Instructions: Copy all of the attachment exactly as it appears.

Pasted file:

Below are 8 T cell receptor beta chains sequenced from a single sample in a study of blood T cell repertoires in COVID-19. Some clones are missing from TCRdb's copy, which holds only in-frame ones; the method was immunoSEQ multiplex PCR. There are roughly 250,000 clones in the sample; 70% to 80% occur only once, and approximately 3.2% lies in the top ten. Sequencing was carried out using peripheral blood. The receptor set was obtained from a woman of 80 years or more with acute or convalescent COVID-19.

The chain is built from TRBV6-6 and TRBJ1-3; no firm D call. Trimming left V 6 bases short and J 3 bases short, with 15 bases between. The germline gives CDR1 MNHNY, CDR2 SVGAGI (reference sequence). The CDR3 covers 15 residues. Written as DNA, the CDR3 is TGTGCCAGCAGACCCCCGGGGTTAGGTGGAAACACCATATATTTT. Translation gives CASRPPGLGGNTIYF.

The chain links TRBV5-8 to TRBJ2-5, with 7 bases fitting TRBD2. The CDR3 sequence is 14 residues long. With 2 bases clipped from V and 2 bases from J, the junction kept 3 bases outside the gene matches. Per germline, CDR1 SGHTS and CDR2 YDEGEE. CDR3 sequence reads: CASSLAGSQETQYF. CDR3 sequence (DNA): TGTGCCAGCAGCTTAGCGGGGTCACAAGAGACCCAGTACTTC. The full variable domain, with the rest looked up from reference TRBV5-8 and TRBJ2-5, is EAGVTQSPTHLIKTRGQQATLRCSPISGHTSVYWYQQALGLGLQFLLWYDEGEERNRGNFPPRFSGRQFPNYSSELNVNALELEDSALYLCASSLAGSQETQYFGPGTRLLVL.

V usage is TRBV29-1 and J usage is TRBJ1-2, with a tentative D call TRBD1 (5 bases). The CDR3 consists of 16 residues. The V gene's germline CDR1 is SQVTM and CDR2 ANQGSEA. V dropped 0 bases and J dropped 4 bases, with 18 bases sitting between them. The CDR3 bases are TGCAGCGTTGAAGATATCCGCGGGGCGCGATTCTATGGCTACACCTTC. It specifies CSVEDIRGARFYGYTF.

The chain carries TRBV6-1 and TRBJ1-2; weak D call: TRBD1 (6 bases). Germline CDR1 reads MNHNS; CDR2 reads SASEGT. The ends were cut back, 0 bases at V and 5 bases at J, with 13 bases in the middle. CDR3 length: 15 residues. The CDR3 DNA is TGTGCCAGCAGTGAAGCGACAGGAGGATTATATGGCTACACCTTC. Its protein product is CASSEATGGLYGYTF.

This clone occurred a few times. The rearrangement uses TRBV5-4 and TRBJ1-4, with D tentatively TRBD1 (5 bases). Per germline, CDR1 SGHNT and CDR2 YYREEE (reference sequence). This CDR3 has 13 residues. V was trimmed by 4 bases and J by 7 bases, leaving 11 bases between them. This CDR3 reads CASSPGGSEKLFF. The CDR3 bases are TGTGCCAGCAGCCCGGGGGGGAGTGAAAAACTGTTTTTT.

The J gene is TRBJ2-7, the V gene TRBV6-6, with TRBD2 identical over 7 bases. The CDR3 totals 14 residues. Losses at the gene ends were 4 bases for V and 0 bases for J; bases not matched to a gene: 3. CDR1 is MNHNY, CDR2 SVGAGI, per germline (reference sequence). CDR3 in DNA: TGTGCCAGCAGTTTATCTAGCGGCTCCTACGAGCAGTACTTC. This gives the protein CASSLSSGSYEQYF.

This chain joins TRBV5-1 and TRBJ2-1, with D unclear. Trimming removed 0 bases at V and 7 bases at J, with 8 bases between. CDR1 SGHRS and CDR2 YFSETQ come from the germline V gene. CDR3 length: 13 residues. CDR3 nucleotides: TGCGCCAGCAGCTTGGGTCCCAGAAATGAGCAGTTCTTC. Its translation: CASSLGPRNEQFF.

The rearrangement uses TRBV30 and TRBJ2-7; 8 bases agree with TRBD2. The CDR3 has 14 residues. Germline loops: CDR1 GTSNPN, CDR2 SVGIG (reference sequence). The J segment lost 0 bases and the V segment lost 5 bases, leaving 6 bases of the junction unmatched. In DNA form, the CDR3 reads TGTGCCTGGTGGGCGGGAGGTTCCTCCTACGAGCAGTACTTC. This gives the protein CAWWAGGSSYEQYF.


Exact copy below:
Below are 8 T cell receptor beta chains sequenced from a single sample in a study of blood T cell repertoires in COVID-19. Some clones are missing from TCRdb's copy, which holds only in-frame ones; the method was immunoSEQ multiplex PCR. There are roughly 250,000 clones in the sample; 70% to 80% occur only once, and approximately 3.2% lies in the top ten. Sequencing was carried out using peripheral blood. The receptor set was obtained from a woman of 80 years or more with acute or convalescent COVID-19.

The chain is built from TRBV6-6 and TRBJ1-3; no firm D call. Trimming left V 6 bases short and J 3 bases short, with 15 bases between. The germline gives CDR1 MNHNY, CDR2 SVGAGI (reference sequence). The CDR3 covers 15 residues. Written as DNA, the CDR3 is TGTGCCAGCAGACCCCCGGGGTTAGGTGGAAACACCATATATTTT. Translation gives CASRPPGLGGNTIYF.

The chain links TRBV5-8 to TRBJ2-5, with 7 bases fitting TRBD2. The CDR3 sequence is 14 residues long. With 2 bases clipped from V and 2 bases from J, the junction kept 3 bases outside the gene matches. Per germline, CDR1 SGHTS and CDR2 YDEGEE. CDR3 sequence reads: CASSLAGSQETQYF. CDR3 sequence (DNA): TGTGCCAGCAGCTTAGCGGGGTCACAAGAGACCCAGTACTTC. The full variable domain, with the rest looked up from reference TRBV5-8 and TRBJ2-5, is EAGVTQSPTHLIKTRGQQATLRCSPISGHTSVYWYQQALGLGLQFLLWYDEGEERNRGNFPPRFSGRQFPNYSSELNVNALELEDSALYLCASSLAGSQETQYFGPGTRLLVL.

V usage is TRBV29-1 and J usage is TRBJ1-2, with a tentative D call TRBD1 (5 bases). The CDR3 consists of 16 residues. The V gene's germline CDR1 is SQVTM and CDR2 ANQGSEA. V dropped 0 bases and J dropped 4 bases, with 18 bases sitting between them. The CDR3 bases are TGCAGCGTTGAAGATATCCGCGGGGCGCGATTCTATGGCTACACCTTC. It specifies CSVEDIRGARFYGYTF.

The chain carries TRBV6-1 and TRBJ1-2; weak D call: TRBD1 (6 bases). Germline CDR1 reads MNHNS; CDR2 reads SASEGT. The ends were cut back, 0 bases at V and 5 bases at J, with 13 bases in the middle. CDR3 length: 15 residues. The CDR3 DNA is TGTGCCAGCAGTGAAGCGACAGGAGGATTATATGGCTACACCTTC. Its protein product is CASSEATGGLYGYTF.

This clone occurred a few times. The rearrangement uses TRBV5-4 and TRBJ1-4, with D tentatively TRBD1 (5 bases). Per germline, CDR1 SGHNT and CDR2 YYREEE (reference sequence). This CDR3 has 13 residues. V was trimmed by 4 bases and J by 7 bases, leaving 11 bases between them. This CDR3 reads CASSPGGSEKLFF. The CDR3 bases are TGTGCCAGCAGCCCGGGGGGGAGTGAAAAACTGTTTTTT.

The J gene is TRBJ2-7, the V gene TRBV6-6, with TRBD2 identical over 7 bases. The CDR3 totals 14 residues. Losses at the gene ends were 4 bases for V and 0 bases for J; bases not matched to a gene: 3. CDR1 is MNHNY, CDR2 SVGAGI, per germline (reference sequence). CDR3 in DNA: TGTGCCAGCAGTTTATCTAGCGGCTCCTACGAGCAGTACTTC. This gives the protein CASSLSSGSYEQYF.

This chain joins TRBV5-1 and TRBJ2-1, with D unclear. Trimming removed 0 bases at V and 7 bases at J, with 8 bases between. CDR1 SGHRS and CDR2 YFSETQ come from the germline V gene. CDR3 length: 13 residues. CDR3 nucleotides: TGCGCCAGCAGCTTGGGTCCCAGAAATGAGCAGTTCTTC. Its translation: CASSLGPRNEQFF.

The rearrangement uses TRBV30 and TRBJ2-7; 8 bases agree with TRBD2. The CDR3 has 14 residues. Germline loops: CDR1 GTSNPN, CDR2 SVGIG (reference sequence). The J segment lost 0 bases and the V segment lost 5 bases, leaving 6 bases of the junction unmatched. In DNA form, the CDR3 reads TGTGCCTGGTGGGCGGGAGGTTCCTCCTACGAGCAGTACTTC. This gives the protein CAWWAGGSSYEQYF.